— Day 18 —

For our next day of the weekend, we decided to take things a little slower by going to the Bantry Market after eating our breakfast. Again, we took the bikes to go there. In the market, we found fresh organic fruits and vegetables, amazingly odorous food, cheese, plants, local crafts, clothing, books, pictures and paintings. We had to give ourselves a small amount of money to spend there because we were about to buy everything from the freshly cooked food to the mesmerizing paintings. Instead of buying every little thing we saw, we opted for little paintings, souvenirs and also our lunch for the day. For our lunch, we bought some vegetables, some artisan bread and some cheese.

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https://www.tripadvisor.ca/Attraction_Review-g211922-d8613789-Reviews-Bantry_Market-Bantry_County_Cork.html

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https://www.tripadvisor.ca/Attraction_Review-g211922-d8613789-Reviews-Bantry_Market-Bantry_County_Cork.html

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https://www.tripadvisor.ca/Attraction_Review-g211922-d8613789-Reviews-Bantry_Market-Bantry_County_Cork.html

After we were done shopping, we made our way to the St. Anne’s Church & Shandon Bells Tower. We climbed the stairs that brought us to the bell room, where we were able to ring the bells (that is what the church is famous for). There were many songs that we could play, which was really fun and entertaining.

After we were done with the visit, we walked over to the Cork City Gaol. It was a new one, constructed to replace the old gaol at the Northgate Bridge, in the center of the city, in 1824. During the visit, we learned that in the 1820’s, this prison held male and female prisoners who committed crimes in the city. An interesting fact that we learned was that republican women during the War of Independence and the Civil War were also imprisoned here. Some of these women included the Countess Constance Markievicz. She was the first woman elected in the British Parliament in 1918. Also, we discovered that this prison was, for a while, a women’s prison (since 1878). Back then,it was called the Women’s Gaol. In August 1923, it closed and all of the prisoners were either transferred or released. We were really intrigued by how this dark and old prison made us feel. Everything felt so full of stories; it transported us back in time. When we got out, it was already pretty late. So, we took our bikes and went back to the farm, where amazing people and a delicious supper were waiting for us. Everything we did that day was pretty relaxing, but very interesting. The amazement and admiration that followed us throughout the day made it pass by very fast.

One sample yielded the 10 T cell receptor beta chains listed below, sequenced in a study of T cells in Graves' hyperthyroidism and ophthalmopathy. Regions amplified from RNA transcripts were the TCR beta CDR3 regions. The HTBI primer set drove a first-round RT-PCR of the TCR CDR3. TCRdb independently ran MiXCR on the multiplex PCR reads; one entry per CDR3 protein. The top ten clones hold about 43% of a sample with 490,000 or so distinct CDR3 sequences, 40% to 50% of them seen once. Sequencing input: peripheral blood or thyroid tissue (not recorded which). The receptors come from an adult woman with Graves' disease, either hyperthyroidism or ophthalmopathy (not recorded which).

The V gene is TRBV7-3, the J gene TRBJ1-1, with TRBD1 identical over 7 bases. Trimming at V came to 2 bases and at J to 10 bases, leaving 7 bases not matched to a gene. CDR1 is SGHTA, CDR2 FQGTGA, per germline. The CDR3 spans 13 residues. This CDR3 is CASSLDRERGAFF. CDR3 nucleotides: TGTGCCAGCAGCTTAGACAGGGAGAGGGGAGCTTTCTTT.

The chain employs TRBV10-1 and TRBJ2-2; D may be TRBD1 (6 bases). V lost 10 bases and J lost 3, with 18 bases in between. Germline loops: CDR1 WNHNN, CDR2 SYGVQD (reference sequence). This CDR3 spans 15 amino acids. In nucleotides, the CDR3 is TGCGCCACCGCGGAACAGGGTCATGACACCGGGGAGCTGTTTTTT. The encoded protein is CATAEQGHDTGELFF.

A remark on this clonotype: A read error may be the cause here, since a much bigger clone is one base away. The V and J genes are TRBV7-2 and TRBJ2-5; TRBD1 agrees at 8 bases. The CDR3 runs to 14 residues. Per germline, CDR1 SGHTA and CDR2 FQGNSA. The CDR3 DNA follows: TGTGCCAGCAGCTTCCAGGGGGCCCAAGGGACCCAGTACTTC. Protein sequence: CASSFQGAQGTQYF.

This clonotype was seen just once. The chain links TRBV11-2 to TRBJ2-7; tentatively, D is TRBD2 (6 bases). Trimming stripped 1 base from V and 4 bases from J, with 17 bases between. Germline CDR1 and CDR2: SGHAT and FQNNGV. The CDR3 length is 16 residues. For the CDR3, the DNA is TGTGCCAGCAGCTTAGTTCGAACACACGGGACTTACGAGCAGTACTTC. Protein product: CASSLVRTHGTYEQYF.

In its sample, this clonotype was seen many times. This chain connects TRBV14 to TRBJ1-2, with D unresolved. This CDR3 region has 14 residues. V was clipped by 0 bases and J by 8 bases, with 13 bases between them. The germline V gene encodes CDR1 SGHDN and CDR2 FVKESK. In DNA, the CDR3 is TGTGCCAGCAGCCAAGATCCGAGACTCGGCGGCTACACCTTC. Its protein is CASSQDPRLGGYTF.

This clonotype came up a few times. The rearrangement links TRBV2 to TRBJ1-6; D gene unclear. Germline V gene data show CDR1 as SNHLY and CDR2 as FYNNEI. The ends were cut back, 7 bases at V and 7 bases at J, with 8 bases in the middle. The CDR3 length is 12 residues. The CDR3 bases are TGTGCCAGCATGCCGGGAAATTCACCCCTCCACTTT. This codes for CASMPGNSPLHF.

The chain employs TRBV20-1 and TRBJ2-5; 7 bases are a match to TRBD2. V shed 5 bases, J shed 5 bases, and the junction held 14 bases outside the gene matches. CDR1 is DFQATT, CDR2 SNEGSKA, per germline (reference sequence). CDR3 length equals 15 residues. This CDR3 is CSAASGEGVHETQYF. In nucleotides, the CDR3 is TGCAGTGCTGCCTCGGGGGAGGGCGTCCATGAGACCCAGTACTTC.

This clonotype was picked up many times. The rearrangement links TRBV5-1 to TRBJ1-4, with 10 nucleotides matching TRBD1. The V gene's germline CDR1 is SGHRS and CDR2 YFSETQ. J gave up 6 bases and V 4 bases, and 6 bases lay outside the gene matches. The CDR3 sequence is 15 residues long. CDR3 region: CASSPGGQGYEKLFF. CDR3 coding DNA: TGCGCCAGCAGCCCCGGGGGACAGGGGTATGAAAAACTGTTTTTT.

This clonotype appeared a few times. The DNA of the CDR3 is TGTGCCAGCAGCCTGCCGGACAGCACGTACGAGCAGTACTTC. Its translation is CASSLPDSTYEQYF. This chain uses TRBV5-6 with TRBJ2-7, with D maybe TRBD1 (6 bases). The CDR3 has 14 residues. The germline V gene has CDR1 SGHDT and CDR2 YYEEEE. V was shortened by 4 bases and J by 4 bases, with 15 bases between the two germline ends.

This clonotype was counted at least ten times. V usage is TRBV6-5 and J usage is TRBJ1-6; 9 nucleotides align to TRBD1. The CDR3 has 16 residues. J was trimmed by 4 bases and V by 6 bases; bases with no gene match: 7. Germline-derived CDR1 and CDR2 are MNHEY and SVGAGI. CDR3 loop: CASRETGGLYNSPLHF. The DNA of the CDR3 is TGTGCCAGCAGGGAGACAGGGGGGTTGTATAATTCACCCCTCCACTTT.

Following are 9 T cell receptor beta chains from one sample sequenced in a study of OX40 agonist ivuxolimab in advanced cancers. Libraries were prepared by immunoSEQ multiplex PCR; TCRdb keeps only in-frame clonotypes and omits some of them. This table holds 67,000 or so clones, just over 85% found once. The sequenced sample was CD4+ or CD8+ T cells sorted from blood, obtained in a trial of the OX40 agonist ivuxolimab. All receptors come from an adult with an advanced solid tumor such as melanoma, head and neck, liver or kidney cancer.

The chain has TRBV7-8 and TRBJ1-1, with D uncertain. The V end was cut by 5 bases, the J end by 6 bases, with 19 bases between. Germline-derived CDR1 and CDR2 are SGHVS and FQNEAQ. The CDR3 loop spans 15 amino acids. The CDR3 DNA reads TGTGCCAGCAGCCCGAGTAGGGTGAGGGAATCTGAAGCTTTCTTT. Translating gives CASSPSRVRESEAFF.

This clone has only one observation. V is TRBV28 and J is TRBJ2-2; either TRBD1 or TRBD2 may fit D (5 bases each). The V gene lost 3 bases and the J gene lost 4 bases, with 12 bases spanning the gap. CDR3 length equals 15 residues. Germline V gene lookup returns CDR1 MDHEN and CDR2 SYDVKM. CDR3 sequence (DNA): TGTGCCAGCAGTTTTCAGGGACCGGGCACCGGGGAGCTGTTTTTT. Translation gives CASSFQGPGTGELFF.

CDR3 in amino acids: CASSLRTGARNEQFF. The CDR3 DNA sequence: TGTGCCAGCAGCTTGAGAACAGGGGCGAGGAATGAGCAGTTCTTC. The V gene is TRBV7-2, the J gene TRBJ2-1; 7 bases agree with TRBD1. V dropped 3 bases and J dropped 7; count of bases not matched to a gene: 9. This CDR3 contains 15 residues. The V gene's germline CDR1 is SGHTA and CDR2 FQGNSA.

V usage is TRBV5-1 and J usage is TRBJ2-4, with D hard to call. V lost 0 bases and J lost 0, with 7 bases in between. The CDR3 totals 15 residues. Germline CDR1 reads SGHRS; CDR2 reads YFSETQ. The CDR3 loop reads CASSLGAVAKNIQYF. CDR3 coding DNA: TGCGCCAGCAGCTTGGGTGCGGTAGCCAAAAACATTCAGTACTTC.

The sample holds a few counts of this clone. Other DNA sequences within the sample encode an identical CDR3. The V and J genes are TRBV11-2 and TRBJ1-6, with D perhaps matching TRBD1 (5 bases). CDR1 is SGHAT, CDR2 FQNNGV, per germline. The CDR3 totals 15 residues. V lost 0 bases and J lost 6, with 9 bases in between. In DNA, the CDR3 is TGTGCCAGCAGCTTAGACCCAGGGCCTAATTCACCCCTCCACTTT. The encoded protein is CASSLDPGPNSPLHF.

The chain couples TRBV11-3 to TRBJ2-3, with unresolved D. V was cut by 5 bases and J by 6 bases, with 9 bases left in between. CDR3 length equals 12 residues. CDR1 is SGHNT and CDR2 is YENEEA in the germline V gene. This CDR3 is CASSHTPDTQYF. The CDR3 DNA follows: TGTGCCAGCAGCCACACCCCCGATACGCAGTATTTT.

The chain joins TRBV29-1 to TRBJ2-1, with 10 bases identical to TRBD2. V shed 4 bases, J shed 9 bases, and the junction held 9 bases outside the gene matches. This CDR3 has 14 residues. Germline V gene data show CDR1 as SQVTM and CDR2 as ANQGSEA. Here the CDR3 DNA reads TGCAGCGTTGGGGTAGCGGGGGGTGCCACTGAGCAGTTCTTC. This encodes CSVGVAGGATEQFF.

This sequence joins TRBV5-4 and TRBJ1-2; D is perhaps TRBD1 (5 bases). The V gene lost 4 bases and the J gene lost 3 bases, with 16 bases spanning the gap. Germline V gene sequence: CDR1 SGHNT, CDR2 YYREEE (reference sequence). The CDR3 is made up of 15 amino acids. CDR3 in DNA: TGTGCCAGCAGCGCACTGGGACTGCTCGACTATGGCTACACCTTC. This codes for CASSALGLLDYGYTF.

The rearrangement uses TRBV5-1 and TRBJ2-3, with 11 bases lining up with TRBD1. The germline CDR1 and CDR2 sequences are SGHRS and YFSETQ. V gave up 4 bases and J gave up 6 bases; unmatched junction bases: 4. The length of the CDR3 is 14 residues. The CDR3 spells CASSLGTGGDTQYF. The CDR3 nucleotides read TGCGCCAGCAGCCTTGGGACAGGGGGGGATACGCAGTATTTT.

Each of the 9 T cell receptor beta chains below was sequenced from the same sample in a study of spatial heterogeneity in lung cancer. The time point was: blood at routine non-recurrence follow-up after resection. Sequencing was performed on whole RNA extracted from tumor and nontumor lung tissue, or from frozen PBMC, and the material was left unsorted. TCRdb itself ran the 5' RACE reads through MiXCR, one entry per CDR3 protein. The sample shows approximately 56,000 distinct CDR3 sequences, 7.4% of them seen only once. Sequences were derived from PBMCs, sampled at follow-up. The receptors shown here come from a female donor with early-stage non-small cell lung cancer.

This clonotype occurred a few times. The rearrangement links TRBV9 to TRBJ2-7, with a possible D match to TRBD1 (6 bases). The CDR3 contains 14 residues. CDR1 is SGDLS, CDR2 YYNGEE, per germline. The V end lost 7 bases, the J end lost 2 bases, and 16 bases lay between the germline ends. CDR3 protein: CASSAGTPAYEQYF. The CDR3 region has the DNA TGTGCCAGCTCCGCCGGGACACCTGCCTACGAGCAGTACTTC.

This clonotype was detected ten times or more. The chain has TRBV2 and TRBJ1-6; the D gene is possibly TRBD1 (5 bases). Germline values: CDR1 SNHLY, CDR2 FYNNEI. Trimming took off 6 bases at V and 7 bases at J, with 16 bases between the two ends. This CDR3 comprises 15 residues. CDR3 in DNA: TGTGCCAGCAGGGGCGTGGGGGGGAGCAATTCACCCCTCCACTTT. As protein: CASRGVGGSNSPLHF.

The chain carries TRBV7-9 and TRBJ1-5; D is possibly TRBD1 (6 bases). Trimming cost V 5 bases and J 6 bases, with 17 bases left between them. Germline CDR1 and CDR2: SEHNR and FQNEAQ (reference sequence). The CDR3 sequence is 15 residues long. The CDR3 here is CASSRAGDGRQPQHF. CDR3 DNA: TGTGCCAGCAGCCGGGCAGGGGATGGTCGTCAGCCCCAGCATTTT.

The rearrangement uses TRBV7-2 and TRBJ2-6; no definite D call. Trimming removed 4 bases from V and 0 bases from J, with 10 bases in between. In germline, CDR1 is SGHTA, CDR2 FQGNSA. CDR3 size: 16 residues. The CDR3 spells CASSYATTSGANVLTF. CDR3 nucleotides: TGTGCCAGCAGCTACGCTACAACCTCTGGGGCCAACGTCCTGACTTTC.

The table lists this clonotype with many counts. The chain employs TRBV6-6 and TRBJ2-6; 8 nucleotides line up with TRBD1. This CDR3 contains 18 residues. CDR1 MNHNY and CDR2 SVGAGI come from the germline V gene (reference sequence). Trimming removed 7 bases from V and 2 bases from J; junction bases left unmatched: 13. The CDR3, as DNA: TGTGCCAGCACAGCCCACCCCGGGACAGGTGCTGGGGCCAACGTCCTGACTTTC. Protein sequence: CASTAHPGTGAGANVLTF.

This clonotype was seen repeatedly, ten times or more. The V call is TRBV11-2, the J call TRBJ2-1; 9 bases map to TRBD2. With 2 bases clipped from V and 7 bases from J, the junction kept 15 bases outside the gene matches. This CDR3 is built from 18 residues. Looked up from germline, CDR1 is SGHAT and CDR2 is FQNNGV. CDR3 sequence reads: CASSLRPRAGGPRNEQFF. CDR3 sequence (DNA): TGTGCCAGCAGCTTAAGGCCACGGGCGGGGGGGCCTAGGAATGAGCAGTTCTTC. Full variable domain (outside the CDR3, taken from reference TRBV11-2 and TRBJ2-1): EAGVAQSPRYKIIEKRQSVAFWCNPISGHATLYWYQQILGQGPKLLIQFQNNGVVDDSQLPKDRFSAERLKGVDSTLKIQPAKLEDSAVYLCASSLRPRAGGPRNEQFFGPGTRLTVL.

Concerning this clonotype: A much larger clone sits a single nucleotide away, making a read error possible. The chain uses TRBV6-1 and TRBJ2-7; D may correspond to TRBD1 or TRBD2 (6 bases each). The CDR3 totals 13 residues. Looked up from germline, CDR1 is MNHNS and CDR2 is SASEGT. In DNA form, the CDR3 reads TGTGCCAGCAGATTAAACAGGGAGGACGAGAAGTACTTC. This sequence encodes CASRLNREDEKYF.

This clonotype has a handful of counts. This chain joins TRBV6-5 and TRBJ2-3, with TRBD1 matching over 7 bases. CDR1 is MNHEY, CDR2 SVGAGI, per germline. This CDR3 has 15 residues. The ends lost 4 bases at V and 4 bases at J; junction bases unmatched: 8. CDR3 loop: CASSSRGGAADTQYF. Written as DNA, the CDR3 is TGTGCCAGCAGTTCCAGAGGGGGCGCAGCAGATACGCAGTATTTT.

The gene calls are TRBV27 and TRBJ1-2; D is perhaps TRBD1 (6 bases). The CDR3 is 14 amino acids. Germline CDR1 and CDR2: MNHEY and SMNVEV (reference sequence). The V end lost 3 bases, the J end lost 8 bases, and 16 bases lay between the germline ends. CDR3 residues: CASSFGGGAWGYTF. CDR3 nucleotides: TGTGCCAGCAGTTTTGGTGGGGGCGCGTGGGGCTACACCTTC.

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Information:

http://www.shandonbells.ie/

https://www.tripadvisor.ca/Attraction_Review-g186600-d214825-Reviews-St_Anne_s_Church-Cork_County_Cork.html

http://www.discoverireland.ie/Arts-Culture-Heritage/shandon-church-and-bells-church-of-st-anne/50261

http://www.chooseireland.com/cork/st-annes-church-cork-city/

http://corkcitygaol.com/

http://corkcitygaol.com/about/history/

http://www.lonelyplanet.com/ireland/county-cork/cork-city/sights/museums-galleries/cork-city-gaol

https://www.tripadvisor.ca/Attraction_Review-g186600-d214819-Reviews-Cork_City_Gaol-Cork_County_Cork.html

http://www.buseireann.ie/

https://www.google.ca/maps

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